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Job 27:16

    Job 27:16 Translations

    King James Version (KJV)

    Though he heap up silver as the dust, and prepare raiment as the clay;

    American King James Version (AKJV)

    Though he heap up silver as the dust, and prepare raiment as the clay;

    American Standard Version (ASV)

    Though he heap up silver as the dust, And prepare raiment as the clay;

    Basic English Translation (BBE)

    Though he may get silver together like dust, and make ready great stores of clothing;

    Webster's Revision

    Though he heap up silver as the dust, And prepare raiment as the clay;

    World English Bible

    Though he heap up silver as the dust, and prepare clothing as the clay;

    English Revised Version (ERV)

    Though he heap up silver as the dust, and prepare raiment as the clay;

    Definitions for Job 27:16

    Raiment - Clothing; apparel; covering.

    Clarke's Commentary on Job 27:16

    Though he heap up silver - Though he amass riches in the greatest abundance, he shall not enjoy them. Unsanctified wealth is a curse to its possessor. Money, of all earthly possessions, is the most dangerous, as it is the readiest agent to do good or evil. He that perverts it is doubly cursed, because it affords him the most immediate means of sinful gratification; and he can sin more in an hour through this, than he can in a day or week by any other kind of property. On the other hand, they who use it aright have it in their power to do the most prompt and immediate good. Almost every kind of want may be speedily relieved by it. Hence, he who uses it as he ought is doubly blessed; while he who abuses it is doubly cursed.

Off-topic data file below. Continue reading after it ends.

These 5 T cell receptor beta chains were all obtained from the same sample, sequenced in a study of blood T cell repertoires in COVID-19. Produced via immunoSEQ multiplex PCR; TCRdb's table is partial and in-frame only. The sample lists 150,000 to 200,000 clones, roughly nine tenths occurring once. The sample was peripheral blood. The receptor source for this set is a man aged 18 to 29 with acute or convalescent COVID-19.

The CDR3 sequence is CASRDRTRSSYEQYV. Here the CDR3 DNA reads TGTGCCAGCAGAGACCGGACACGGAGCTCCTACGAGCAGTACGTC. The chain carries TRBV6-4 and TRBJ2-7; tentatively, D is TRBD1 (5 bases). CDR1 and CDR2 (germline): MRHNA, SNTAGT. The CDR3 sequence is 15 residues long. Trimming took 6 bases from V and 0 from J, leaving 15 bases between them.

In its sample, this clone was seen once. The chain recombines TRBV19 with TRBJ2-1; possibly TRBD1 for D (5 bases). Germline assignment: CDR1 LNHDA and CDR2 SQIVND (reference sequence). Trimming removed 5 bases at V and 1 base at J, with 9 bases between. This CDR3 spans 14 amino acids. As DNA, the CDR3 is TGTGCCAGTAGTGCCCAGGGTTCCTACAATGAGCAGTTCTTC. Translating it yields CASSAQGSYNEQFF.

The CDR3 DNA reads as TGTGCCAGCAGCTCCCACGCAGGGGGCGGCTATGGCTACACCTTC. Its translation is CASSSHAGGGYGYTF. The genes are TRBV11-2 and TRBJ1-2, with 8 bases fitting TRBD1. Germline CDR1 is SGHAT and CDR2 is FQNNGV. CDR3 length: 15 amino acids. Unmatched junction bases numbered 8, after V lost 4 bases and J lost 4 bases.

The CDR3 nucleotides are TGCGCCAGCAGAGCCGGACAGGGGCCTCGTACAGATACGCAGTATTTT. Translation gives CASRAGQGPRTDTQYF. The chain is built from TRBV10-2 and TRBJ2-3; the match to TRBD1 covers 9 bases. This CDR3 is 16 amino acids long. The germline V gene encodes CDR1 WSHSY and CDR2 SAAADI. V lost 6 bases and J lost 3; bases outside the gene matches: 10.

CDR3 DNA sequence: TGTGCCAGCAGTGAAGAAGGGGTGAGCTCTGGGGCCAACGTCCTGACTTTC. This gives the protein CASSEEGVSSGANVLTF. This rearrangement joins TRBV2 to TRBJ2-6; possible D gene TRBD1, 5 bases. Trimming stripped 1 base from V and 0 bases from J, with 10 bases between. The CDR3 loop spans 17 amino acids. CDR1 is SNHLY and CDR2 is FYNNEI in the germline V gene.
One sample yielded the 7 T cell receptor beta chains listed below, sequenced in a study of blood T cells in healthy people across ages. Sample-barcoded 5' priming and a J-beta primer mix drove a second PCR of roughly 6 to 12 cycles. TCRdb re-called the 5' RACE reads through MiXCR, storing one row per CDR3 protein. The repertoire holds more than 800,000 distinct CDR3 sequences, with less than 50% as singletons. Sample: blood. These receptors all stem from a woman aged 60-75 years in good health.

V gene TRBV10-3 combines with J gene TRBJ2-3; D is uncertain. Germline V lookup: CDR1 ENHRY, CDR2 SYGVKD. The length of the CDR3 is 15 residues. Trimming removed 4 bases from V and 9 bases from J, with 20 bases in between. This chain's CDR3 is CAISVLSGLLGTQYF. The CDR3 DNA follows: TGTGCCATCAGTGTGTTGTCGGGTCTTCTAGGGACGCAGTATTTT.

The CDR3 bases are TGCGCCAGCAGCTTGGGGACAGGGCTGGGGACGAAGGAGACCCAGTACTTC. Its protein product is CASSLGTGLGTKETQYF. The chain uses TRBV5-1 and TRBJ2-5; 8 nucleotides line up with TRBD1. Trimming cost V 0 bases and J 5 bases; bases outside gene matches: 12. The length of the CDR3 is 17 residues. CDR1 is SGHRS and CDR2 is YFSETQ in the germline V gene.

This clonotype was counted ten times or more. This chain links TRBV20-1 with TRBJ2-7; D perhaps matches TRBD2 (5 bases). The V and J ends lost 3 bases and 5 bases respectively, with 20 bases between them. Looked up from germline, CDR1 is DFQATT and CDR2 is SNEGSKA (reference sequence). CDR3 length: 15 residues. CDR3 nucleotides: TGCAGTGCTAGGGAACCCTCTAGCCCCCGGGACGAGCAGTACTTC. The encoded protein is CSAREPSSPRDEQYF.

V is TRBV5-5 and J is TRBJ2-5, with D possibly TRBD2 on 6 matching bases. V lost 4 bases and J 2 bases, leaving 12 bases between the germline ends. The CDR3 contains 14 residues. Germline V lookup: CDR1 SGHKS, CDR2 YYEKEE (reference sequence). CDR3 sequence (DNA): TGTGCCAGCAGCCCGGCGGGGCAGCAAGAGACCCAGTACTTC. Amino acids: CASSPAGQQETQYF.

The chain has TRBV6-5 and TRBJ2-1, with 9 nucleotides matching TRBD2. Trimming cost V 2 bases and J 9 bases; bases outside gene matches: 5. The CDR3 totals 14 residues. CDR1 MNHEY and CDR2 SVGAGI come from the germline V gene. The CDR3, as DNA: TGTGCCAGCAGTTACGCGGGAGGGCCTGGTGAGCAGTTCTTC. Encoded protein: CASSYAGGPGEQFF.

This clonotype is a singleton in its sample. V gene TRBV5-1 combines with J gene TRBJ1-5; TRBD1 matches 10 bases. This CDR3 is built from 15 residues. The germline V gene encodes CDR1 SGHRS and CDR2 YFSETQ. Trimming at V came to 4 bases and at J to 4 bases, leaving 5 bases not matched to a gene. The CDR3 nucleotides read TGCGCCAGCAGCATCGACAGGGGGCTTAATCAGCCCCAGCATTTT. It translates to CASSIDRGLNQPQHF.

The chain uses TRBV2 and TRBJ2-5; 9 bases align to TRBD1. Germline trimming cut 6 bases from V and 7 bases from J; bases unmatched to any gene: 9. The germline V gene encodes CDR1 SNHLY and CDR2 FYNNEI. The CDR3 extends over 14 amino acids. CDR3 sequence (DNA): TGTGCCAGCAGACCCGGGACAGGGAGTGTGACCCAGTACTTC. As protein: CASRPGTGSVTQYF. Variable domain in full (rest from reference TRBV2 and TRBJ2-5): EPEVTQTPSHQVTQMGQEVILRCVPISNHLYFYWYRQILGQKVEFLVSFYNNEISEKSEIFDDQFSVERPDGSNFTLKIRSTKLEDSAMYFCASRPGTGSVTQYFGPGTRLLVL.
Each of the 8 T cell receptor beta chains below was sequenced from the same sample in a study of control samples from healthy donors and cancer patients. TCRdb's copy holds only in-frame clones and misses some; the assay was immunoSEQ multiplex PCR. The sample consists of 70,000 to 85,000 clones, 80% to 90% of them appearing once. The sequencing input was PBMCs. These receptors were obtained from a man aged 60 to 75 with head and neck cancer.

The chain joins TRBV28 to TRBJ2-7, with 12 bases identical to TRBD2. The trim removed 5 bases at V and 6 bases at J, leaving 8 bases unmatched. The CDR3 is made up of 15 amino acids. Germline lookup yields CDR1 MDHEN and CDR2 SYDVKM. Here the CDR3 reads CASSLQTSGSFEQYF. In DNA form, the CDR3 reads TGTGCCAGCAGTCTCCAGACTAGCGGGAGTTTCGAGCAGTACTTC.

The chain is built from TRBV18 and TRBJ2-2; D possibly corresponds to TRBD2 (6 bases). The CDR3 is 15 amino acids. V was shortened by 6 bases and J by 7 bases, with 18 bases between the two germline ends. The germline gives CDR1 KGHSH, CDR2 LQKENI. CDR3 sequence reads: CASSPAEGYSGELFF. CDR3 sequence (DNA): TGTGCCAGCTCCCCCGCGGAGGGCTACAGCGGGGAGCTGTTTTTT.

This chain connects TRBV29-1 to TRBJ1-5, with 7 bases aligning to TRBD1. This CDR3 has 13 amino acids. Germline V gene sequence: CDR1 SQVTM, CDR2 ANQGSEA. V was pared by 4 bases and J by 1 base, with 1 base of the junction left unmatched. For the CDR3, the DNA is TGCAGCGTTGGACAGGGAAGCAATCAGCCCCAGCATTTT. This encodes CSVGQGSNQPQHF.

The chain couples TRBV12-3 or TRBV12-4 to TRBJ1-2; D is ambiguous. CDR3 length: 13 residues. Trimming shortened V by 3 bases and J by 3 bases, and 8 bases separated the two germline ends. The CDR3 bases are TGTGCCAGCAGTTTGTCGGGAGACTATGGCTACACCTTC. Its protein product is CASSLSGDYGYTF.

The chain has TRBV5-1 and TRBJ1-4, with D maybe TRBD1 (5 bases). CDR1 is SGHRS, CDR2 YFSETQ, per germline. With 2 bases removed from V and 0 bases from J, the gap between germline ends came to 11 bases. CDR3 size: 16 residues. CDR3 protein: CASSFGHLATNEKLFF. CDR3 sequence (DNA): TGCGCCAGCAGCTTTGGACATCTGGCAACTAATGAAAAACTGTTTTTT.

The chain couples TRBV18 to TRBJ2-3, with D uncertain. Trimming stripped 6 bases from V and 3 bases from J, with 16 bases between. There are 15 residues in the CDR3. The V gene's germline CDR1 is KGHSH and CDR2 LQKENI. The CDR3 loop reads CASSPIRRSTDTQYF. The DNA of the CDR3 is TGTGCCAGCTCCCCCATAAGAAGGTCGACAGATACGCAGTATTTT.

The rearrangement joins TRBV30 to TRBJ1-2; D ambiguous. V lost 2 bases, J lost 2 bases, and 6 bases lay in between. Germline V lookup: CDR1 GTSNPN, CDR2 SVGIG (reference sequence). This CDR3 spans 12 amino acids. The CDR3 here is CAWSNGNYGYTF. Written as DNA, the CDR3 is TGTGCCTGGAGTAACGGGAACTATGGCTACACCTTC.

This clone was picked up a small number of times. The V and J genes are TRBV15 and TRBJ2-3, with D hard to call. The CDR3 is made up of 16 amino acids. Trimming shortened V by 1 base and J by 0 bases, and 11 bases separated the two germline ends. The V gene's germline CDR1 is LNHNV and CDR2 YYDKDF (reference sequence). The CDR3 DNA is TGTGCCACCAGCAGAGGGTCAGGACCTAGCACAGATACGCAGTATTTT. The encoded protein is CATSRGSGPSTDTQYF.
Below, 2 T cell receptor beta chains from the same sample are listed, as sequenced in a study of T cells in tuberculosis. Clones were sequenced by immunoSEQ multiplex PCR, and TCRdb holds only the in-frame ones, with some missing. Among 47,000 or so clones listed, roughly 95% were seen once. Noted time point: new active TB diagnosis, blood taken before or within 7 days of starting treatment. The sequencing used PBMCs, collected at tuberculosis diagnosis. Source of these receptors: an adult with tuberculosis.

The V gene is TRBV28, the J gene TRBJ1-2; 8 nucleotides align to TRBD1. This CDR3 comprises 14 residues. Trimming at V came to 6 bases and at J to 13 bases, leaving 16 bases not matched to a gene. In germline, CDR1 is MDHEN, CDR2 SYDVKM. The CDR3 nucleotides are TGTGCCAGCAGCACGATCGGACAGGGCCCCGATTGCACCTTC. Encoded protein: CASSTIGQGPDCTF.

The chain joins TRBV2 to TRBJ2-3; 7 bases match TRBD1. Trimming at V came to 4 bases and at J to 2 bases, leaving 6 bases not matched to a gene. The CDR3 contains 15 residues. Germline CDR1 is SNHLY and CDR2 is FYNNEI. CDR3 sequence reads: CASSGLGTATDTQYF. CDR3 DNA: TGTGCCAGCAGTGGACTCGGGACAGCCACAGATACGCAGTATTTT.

Barnes' Notes on Job 27:16

    Though he heap up silver as the dust - That is, in great quantities - as plenty as dust; compare 1 Kings 10:27, "And the king made silver to be in Jerusalem as stones."

    And prepare raiment - Oriental wealth consisted much in changes of raiment. Sir John Chardin says that in the East it is common to gather together immense quantities of furniture and clothes. According to D'Herbelot, Bokteri, an illustrious poet; of Cufah in the ninth century, had so many presents made him in the course of his life, that when he died he was found possessed of an hundred complete suits of clothes, two hundred shirts, and five hundred turbans. compare Ezra 2:69, and Nehemiah 7:70 see Bochart IIieroz. P. II. Lib. iv. c. xxv. p. 617. This species of treasure is mentioned by Virgil;

    Dives equom, dives pictai vestis et auri.

    Aeneid ix. 26.

    The reason why wealth consisted so much in changes of raiment, is to be found in the fondness for display in Oriental countries, and in the fact that as fashions never change there, such treasures are valuable until they are worn out. In the ever-varying fashions of the West such treasures are comparatively of much less value.

    As the clay - As the dust of the streets; or as abundant as mire.

    Wesley's Notes on Job 27:16

    27:16 As clay - In great abundance.
    Book: Job